An interesting post on the Glossy blog tells the story of how Crocs has leveraged user generated content from their Gen-Z fans. They have zoomed up the list of teens’ favorite brands, from 27th in 2018 to 13th last year. With well defined user segments, Crocs knew they had a young set of fans, and they were becoming an increasingly important consumer segment. Crocs wanted to increase their digital activity and relevancy and looked to user generated content from this younger segment. If you’ve thought of Crocs as footwear for gardeners, they are now seen everywhere from London Fashion Week, the pages of Vogue, to the feet of Dame Helen Mirren. Customer advocates are partially responsible for Crocs huge increase in popularity. A story worth a read, really highlights the power of customers telling a brand’s story.
Last Friday wrapped up another year of Referential’s sponsorship for the Summit on Customer Engagement. Once again, it was great to see familiar faces and meet new ones. Every year serves as a great reminder that we are not alone in the Advocacy world!There were plenty of great speakers, which gave me a lot to think about and how I can continue to elevate the Customer Advocacy Programs I support for my clients. Here are a few takeaways that I plan to implement.
1. The Power of Positivity
We see all the time on our LinkedIn feeds different articles and blogs about the Power of Positivity and how it can transform one’s way of thinking and how to go about each day. While the intention is good, it’s really hard to remain positive around everything all of the time. It takes a lot of discipline and commitment to be mindful of your demeanor.However, one trick that we learned from the keynote speaker, Mark Levy, was to begin each meeting (weekly, bi-weekly, monthly, etc.) with your team going around to each team member and having them share their proudest moment since the last team meeting.Mark had the entire audience go through this exercise with a partner. It was shocking that it was hard at first to come up with 3 different moments that I was most proud of. It’s normal that we tend to dwell on the negatives and overlook where we may have excelled and made an impact.As a result, there was this tangible feeling of excitement in the room. Everyone got a moment to reflect and remember that the work that they do IS very meaningful. Advocacy Professionals can use this same exercise with their team and with their advocates to fuel a consistent, positive vibe.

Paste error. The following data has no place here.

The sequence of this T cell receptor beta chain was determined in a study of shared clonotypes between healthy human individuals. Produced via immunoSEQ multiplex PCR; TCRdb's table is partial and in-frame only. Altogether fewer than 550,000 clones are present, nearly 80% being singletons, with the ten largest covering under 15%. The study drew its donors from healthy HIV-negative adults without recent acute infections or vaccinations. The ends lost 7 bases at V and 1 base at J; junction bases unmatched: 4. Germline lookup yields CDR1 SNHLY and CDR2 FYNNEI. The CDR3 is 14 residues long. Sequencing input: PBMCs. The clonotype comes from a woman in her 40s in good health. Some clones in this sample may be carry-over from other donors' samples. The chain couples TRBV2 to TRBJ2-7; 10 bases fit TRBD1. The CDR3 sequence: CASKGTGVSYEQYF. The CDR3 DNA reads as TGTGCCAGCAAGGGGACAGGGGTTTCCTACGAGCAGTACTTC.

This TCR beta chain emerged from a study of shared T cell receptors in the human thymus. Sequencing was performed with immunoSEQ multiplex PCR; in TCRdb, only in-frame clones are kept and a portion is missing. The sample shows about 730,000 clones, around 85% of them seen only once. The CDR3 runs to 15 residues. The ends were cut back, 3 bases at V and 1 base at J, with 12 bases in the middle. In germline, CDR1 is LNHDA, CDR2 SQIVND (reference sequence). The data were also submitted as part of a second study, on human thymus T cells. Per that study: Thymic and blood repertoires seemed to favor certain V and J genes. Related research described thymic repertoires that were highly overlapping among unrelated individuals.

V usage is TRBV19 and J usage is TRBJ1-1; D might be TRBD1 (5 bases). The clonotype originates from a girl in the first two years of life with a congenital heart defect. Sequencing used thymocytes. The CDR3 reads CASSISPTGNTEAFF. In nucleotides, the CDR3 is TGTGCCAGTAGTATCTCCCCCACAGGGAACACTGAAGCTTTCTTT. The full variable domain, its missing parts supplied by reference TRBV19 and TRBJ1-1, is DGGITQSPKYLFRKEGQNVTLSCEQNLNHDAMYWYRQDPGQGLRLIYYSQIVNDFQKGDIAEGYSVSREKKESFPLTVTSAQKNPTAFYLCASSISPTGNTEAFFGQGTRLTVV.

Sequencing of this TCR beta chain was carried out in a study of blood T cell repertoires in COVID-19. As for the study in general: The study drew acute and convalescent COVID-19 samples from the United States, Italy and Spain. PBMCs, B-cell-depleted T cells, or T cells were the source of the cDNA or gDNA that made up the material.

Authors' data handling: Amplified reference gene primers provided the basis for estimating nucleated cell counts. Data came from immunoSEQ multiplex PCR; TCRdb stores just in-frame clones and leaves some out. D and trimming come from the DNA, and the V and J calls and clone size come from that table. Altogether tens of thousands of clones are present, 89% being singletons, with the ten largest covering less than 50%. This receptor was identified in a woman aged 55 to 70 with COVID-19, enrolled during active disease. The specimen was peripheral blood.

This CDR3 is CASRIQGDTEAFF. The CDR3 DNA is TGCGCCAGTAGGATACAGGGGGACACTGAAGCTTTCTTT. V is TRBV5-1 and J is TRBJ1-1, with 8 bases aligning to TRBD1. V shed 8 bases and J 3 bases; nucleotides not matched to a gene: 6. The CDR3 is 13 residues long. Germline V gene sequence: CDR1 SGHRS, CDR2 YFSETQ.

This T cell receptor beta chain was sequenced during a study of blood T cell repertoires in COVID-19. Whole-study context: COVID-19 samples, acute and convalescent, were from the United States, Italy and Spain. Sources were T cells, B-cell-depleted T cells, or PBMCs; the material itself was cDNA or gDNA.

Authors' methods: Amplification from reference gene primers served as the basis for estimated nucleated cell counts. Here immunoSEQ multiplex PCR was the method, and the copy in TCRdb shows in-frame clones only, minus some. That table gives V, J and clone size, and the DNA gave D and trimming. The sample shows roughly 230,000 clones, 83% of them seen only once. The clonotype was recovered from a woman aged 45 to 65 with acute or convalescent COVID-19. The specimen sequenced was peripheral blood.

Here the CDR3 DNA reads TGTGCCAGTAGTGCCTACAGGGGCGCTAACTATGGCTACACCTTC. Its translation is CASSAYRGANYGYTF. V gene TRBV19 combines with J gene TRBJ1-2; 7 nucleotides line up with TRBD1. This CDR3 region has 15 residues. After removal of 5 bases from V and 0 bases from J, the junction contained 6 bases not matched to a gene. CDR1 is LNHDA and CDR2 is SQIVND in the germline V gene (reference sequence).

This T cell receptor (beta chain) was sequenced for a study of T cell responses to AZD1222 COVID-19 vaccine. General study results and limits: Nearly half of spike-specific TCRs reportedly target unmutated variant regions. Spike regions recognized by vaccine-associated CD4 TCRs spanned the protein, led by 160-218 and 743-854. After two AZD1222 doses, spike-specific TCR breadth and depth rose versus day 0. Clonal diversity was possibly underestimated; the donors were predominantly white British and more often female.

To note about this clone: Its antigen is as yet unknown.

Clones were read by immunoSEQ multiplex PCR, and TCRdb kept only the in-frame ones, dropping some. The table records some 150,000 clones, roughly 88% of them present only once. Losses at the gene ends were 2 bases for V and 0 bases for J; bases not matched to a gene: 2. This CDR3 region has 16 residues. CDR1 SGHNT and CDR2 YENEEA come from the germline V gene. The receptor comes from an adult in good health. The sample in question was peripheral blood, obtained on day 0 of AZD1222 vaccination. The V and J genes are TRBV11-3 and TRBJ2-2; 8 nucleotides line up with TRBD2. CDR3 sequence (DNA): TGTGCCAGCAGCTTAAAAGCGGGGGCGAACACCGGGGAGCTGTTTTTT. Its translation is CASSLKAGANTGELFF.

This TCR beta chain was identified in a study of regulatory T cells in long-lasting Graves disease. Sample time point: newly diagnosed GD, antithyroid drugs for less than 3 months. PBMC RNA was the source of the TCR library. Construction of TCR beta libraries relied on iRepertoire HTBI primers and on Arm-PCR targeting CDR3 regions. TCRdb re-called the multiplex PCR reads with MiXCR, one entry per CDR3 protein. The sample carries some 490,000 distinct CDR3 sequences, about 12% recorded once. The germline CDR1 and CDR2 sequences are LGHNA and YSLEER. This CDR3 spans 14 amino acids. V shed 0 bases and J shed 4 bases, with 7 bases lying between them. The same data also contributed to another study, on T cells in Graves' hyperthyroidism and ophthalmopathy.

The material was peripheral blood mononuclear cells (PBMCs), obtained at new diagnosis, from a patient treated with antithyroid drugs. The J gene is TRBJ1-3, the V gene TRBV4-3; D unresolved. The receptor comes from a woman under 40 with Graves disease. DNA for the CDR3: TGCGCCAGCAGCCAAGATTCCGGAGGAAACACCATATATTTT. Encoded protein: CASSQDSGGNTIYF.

2. Find new ways to track ROI
For most programs the monthly metrics are traditionally tracking things like:
Number of reference requests handled
How many pieces of new content were generated
Number of new customers recruited as advocates
However, these metrics are very advocacy focused and not specifically speaking to the key performance indicators of the Sales, Marketing, and Executive teams, so they don’t see the correlation to how that affects them and they tune out.Advocacy Managers need to think about making minor adjustments to the metrics they are tracking to better show the effectiveness of the program. For example, they can look to track:
How many unique clicks a new case study received in a given month, quarter, or year. From there the Advocacy Manager can look to track how many new leads were generated, which shows impact for Marketing.
# new leads generated from an event where a customer advocate provided a presentation to an audience. Tracking these leads from beginning to end can then show the revenue that was brought in – impacting the bottom line – from the efforts of the Advocacy Program.
# Sales Opportunities where a case study or video or some sort of customer evidence was shared. If the prospect found that content relevant and interesting, the program can attribute some of that revenue to the customer evidence provided. Advocacy Managers can then take a step back to see what types of content are most impactful and what types of stories they are telling. They can even evaluate if the deals that received customer advocate support closed faster than those that didn’t.
3. It’s time to re-think Customer Content